Use of PASRR Programs to Assess Serious Mental Illness and Service Access in Nursing HomesHealth Care Policy, Mental Illness, Nursing Homes,
Citation: Linkins K.W., Lucca A.M., Housman M.G., & Smith S.A. “Use of PASRR Programs to Assess Serious Mental Illness and Service Access in Nursing Homes,” Psychiatric Services, March 2006, 57(3): 325-332.
Objective: This study assessed the implementation of state Preadmission Screening and Resident Review (PASRR) programs with respect to identification of serious mental illness among nursing facility applicants and residents and access to mental health services.
Methods: A national survey was conducted with representatives from agencies that implement PASRR in all 50 states and the District of Columbia. Also, 44 states sent PASRR data for review. Four states were selected for an in-depth study; six nursing homes per state were selected and one staff member from each facility was interviewed (N=24). Medical records were reviewed for 30 to 40 residents from each facility who met criteria for potentially having a disabling serious mental illness (N=786).
Results: Medical records showed that 50 percent of patients at the time of admission and 68 percent of patients at the time of the record review had a psychiatric diagnosis, typically a diagnosis of depressive disorder. At the time of admission, fewer records identified individuals with a serious mental illness (9 to 20 percent) or a primary diagnosis of any psychiatric illness (5 to 12 percent). Many records indicated that in-depth, required PASRR screens were not performed. Ninety percent of the states reported that Medicaid covers only basic psychiatric consultation services, such as medication monitoring, in nursing facilities. Between 30 and 32 percent of national survey respondents also characterized access to facilities that provide mental health services as limited and of variable quality. Although all 24 nursing facilities reported providing psychiatric consultation services, access to other mental health services, such as psychosocial rehabilitation or individual counseling, varied considerably.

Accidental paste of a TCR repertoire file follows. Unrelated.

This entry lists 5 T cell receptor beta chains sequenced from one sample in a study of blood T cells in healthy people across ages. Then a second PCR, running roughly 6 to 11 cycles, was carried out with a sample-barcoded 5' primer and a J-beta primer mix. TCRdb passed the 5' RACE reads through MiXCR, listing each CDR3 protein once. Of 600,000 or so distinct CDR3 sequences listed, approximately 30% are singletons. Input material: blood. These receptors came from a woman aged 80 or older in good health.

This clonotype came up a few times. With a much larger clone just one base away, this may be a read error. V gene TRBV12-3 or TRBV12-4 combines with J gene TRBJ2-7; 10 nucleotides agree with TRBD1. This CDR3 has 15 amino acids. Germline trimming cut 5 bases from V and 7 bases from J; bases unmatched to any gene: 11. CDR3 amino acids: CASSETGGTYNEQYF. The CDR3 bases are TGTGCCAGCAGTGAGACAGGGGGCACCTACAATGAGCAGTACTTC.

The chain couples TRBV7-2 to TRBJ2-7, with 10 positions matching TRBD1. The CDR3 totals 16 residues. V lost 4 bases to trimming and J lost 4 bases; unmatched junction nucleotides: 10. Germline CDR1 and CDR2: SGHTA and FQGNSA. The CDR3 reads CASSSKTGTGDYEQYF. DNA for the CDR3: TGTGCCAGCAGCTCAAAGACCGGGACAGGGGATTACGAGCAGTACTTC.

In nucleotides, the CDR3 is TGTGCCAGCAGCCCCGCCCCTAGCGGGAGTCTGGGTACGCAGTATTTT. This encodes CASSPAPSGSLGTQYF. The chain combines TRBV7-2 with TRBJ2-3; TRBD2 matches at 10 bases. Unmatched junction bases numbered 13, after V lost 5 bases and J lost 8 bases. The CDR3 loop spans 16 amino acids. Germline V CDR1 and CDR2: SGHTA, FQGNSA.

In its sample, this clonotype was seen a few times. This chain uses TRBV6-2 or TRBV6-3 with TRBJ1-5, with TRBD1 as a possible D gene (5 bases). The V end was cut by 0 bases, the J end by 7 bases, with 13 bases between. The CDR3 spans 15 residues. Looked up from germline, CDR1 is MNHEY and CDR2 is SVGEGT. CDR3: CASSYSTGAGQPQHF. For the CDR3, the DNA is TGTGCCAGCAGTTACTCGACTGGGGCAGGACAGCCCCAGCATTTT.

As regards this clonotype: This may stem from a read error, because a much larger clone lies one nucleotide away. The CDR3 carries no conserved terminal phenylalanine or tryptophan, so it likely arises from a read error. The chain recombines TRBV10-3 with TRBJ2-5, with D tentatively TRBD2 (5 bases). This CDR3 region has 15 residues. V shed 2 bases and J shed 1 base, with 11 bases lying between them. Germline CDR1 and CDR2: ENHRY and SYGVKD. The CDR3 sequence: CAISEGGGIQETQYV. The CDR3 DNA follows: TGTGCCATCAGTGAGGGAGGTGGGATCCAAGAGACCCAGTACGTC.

Conclusions: Nursing facility compliance with administration and documentation of PASRR screens appears problematic. Nevertheless, there do not appear to be excessively high numbers of residents with serious mental illness, suggesting that state PASRR programs may contribute positively to the identification of people with serious mental illness. However, many nursing facility residents have some type of psychiatric illness, and PASRR legislation does not appear to have enhanced their ability to gain access to mental health services beyond standard psychiatric consultation and medication therapy.